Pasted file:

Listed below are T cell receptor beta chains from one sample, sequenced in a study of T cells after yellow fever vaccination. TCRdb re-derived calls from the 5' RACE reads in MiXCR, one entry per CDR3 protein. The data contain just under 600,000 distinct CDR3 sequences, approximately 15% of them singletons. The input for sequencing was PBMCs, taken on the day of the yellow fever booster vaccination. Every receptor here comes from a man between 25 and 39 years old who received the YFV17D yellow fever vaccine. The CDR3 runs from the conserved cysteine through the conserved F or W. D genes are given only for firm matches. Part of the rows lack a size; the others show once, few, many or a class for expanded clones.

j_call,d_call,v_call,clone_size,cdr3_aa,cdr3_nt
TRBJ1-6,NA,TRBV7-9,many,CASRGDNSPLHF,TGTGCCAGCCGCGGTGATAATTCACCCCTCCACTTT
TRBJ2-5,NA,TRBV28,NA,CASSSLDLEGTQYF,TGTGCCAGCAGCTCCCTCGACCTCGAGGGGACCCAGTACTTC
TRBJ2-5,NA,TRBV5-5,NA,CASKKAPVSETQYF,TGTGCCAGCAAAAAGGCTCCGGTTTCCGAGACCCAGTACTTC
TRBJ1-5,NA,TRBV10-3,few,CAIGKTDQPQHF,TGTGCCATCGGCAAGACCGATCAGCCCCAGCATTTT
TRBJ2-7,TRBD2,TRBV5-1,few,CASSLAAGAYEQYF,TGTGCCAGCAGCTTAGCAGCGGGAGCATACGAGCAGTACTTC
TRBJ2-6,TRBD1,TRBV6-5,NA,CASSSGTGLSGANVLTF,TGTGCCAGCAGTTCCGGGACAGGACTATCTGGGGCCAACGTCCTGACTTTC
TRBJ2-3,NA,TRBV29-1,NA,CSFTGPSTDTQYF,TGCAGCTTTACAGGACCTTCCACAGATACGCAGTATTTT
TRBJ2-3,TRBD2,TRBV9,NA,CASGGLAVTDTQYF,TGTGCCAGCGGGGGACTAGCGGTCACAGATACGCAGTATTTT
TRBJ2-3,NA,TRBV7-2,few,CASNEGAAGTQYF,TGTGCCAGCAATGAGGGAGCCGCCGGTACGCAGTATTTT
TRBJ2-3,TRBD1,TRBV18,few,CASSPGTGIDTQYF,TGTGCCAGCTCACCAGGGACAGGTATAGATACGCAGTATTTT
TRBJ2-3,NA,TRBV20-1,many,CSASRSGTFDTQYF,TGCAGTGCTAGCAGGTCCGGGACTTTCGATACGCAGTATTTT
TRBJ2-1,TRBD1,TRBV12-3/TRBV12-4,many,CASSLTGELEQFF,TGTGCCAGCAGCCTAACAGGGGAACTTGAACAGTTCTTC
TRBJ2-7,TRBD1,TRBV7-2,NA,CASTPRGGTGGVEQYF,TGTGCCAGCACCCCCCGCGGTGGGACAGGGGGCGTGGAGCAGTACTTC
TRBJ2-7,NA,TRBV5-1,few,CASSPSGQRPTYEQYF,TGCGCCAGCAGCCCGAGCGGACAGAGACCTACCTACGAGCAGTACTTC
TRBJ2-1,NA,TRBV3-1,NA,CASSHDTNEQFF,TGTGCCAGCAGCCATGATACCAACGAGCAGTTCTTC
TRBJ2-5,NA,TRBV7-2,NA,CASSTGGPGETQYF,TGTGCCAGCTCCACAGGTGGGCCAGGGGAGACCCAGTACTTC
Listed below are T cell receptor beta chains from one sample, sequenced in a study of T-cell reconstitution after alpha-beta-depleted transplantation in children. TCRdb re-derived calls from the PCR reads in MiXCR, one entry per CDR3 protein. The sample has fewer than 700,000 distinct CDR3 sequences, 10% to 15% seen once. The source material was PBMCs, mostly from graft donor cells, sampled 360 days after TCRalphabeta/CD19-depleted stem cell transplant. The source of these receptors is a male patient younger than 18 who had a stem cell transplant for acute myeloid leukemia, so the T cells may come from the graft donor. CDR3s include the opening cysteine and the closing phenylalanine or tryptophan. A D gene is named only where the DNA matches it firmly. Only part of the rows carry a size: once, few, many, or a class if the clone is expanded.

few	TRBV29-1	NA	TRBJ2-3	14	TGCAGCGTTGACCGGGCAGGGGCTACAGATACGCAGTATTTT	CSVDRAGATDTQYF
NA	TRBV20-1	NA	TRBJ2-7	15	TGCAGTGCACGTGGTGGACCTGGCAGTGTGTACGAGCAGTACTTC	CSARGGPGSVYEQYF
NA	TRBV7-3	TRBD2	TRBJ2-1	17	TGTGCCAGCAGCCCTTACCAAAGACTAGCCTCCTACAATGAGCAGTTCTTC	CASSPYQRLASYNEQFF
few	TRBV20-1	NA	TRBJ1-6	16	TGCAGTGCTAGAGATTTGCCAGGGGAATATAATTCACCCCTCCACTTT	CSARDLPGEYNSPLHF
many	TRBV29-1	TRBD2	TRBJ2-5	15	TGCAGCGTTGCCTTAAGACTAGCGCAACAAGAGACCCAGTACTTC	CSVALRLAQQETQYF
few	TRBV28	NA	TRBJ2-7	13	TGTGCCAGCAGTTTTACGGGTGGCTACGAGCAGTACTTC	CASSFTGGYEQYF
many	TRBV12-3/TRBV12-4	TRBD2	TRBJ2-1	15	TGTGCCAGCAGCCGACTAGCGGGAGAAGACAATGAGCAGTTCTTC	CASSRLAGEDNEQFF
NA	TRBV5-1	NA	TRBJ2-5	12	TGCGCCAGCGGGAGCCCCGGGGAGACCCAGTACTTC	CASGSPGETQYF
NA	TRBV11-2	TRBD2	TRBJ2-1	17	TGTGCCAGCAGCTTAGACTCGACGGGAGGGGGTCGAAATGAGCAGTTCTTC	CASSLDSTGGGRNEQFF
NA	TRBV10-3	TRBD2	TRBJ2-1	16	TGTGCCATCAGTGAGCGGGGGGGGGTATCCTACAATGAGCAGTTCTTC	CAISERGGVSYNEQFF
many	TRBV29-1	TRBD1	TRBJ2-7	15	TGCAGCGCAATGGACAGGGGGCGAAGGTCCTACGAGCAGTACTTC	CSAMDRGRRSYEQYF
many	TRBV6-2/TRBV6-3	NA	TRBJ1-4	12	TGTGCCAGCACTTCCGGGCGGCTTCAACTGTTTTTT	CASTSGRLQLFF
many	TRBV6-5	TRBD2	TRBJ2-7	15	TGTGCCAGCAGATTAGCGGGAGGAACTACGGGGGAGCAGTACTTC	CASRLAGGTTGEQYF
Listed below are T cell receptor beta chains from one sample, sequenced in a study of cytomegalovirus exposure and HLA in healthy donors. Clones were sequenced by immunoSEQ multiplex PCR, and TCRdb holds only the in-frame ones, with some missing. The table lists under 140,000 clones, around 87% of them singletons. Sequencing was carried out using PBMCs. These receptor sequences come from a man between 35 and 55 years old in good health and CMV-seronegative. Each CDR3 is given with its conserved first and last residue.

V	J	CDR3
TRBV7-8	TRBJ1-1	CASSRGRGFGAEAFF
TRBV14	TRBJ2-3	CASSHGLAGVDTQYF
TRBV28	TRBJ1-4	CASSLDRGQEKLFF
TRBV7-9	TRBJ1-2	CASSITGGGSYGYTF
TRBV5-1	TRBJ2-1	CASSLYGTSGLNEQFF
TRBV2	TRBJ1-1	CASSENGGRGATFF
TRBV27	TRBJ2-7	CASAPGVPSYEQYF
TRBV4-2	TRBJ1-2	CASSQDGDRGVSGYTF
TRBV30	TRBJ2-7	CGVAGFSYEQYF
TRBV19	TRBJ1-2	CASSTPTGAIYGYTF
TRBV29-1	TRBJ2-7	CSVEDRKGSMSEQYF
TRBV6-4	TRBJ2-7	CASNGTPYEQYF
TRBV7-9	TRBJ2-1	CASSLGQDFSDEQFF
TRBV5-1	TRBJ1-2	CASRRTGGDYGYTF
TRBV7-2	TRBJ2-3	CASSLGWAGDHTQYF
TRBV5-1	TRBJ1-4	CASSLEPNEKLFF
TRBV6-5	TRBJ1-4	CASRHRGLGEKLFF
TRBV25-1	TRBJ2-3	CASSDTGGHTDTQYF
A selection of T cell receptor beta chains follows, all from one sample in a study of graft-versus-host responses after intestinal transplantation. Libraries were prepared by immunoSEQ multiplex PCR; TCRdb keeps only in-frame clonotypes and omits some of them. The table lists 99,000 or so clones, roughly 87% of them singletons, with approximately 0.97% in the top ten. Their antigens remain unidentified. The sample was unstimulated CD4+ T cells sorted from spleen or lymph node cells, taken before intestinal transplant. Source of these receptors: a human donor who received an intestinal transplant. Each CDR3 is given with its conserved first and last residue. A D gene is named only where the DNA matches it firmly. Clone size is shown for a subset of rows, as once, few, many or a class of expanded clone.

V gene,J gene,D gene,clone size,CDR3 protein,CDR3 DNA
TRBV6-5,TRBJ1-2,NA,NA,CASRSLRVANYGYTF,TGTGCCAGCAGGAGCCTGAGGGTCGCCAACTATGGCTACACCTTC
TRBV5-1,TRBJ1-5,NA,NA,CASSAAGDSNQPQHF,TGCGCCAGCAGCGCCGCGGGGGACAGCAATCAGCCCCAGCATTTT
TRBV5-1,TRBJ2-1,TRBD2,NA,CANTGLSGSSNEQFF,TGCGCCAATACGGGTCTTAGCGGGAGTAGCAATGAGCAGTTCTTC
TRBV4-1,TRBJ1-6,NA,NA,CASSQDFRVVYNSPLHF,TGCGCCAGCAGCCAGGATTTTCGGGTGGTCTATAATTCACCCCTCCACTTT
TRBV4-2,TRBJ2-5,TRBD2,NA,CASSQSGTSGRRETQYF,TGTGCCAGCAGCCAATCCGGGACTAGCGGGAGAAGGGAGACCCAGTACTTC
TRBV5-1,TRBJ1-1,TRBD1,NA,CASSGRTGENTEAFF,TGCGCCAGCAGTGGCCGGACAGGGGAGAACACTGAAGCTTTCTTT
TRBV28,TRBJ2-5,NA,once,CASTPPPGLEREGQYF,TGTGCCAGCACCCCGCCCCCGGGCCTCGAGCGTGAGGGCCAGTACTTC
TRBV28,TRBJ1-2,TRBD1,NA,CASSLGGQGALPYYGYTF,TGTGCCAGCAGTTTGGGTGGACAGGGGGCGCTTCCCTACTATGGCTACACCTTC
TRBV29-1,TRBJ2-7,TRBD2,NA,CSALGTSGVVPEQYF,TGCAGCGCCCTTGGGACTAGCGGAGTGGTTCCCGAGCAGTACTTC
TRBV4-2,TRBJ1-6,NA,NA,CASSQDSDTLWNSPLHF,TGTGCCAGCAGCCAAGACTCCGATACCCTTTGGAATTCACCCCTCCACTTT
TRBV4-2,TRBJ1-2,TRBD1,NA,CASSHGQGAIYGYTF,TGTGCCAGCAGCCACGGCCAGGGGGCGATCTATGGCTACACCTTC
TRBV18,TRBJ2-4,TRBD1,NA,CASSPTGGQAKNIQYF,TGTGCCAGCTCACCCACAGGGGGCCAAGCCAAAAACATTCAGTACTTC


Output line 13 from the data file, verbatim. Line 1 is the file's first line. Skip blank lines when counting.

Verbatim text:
TRBJ2-3,NA,TRBV20-1,many,CSASRSGTFDTQYF,TGCAGTGCTAGCAGGTCCGGGACTTTCGATACGCAGTATTTT